This IS Us Season 5, Episode 15
Posted by Shannon
Please humour me, folks, as I get a little meta and more than a little emo right up top. As I sat down to start on this recap, I realized that this was the first big, momentous Pearson family gathering we’ve had all season. I planned to write something about how the season has been remarkably coherent, given all the fits and starts and production delays, but that somehow the one thing they hadn’t yet done was give us a big family gathering. I remembered that there was no Thanksgiving episode, no birthday celebration. The birth of the New Big Three came close, but that was all delivered through screens and parking lots and solitude. So this episode, and the finale to follow, marked the first time all season we had more than a few Pearsons in one place at the same time. And I thought I’d write something simple, about how good it is to see them all together again, and what a relief it is that the production’s safety and vaccine rollouts means we can get back to these big Pearson parties again. Which is when it hit me.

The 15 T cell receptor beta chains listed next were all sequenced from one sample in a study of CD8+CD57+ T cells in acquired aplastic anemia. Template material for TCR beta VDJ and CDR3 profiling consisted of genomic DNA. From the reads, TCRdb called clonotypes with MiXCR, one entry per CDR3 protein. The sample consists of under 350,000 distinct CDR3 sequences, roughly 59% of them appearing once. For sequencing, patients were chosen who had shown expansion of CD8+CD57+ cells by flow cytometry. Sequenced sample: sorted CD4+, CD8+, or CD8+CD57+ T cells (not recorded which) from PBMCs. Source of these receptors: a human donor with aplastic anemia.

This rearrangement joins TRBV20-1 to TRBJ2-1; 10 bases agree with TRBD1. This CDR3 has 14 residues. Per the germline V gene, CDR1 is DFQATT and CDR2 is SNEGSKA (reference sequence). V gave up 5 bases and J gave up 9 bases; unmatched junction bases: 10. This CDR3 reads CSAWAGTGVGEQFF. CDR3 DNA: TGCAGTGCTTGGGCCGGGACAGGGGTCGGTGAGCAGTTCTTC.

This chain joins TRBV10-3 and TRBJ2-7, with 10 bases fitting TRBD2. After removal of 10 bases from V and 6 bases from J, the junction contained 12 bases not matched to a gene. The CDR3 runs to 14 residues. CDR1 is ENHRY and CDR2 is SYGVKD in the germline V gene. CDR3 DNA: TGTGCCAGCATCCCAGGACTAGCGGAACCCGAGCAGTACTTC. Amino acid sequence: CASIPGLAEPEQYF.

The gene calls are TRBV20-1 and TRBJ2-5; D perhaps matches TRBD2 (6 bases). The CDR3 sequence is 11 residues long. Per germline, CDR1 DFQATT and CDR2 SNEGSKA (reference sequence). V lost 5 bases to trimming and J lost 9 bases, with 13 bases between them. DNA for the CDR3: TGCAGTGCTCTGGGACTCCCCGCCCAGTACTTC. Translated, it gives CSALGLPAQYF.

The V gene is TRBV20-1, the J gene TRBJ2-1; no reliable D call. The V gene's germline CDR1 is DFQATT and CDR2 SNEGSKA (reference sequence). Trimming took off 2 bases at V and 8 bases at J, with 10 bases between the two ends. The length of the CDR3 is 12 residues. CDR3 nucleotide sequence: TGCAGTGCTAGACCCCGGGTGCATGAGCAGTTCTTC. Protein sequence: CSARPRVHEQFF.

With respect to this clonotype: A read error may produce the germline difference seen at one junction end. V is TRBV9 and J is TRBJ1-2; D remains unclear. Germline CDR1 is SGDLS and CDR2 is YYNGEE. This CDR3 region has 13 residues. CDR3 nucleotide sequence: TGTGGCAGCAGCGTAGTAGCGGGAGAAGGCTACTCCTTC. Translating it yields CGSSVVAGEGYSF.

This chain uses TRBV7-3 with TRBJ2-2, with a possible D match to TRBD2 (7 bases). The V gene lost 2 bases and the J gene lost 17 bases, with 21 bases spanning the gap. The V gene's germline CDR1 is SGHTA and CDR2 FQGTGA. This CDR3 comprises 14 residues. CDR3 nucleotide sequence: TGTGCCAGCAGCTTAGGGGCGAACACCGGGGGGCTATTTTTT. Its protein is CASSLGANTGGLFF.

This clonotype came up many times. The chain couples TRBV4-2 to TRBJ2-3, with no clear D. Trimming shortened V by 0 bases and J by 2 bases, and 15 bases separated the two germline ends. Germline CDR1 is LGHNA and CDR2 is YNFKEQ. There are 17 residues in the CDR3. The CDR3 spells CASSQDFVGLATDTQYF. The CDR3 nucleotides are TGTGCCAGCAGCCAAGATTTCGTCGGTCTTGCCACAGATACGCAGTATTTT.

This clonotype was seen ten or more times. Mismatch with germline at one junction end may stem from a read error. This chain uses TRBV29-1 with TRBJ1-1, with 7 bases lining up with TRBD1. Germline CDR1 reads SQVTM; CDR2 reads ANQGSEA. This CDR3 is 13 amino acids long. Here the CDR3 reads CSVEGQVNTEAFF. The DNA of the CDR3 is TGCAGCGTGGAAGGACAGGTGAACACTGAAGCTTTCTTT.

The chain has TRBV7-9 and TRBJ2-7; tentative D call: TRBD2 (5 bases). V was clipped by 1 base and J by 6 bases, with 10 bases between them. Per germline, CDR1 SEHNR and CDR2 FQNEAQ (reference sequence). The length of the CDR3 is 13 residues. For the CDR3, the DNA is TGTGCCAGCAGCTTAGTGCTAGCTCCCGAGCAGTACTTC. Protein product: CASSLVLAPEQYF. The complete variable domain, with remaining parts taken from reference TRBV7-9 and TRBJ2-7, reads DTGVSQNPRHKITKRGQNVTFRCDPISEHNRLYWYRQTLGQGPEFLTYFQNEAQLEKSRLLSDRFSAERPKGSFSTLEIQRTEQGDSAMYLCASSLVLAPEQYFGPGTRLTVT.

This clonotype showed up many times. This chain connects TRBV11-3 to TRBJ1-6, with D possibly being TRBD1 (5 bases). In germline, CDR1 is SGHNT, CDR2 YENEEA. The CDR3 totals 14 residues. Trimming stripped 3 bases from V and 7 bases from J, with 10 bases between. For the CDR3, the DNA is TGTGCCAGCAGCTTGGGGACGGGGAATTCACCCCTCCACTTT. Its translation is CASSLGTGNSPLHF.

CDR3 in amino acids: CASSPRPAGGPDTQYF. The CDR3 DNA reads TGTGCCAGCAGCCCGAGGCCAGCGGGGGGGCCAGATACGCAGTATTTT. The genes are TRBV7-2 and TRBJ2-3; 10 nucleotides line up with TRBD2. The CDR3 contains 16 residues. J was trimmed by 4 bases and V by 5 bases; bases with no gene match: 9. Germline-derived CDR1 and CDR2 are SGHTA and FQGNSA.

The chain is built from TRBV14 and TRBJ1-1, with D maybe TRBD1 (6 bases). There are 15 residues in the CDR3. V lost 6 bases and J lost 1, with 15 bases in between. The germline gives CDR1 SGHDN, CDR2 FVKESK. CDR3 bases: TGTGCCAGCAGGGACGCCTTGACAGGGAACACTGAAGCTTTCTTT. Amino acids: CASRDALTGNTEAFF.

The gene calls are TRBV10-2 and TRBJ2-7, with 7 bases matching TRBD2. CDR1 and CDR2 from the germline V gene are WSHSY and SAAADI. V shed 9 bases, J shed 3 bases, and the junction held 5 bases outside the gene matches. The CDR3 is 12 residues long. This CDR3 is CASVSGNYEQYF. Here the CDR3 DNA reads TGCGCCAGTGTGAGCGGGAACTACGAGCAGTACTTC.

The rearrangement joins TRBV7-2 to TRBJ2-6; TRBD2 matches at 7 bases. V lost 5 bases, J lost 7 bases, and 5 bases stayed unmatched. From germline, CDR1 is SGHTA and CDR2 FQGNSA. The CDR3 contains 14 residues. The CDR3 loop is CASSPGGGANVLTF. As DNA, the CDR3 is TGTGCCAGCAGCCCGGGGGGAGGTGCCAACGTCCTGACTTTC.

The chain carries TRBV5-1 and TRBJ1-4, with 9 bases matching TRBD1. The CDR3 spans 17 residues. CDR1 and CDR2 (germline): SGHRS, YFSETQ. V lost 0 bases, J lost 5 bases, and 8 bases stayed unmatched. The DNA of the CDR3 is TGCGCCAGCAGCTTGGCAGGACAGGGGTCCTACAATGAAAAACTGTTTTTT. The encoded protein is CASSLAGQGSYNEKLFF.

For the last 14 months, whether they meant to or not, This Is Us has tracked the mood of this pandemic to a tee. From the unintentionally bittersweet New York centric episodes that closed out last season, to the tumultuous beginning in September, to the Black family members struggling to get their stories told, to now. It hasn’t been perfect. Sometimes it’s been too close to home, and sometimes it’s been too superficial, but they’ve done it. We’ve done it. And now, as things start to open up and families are reunited safely face to face, we can start to get back to some semblance of celebration. To bachelor and bachelorette parties. To weddings and movie theaters and marking time together. It’s bound to be a little rocky, this re-entry. It is for our Pearson clan, too. But just as we have been for the last year and change, we’re all in it together.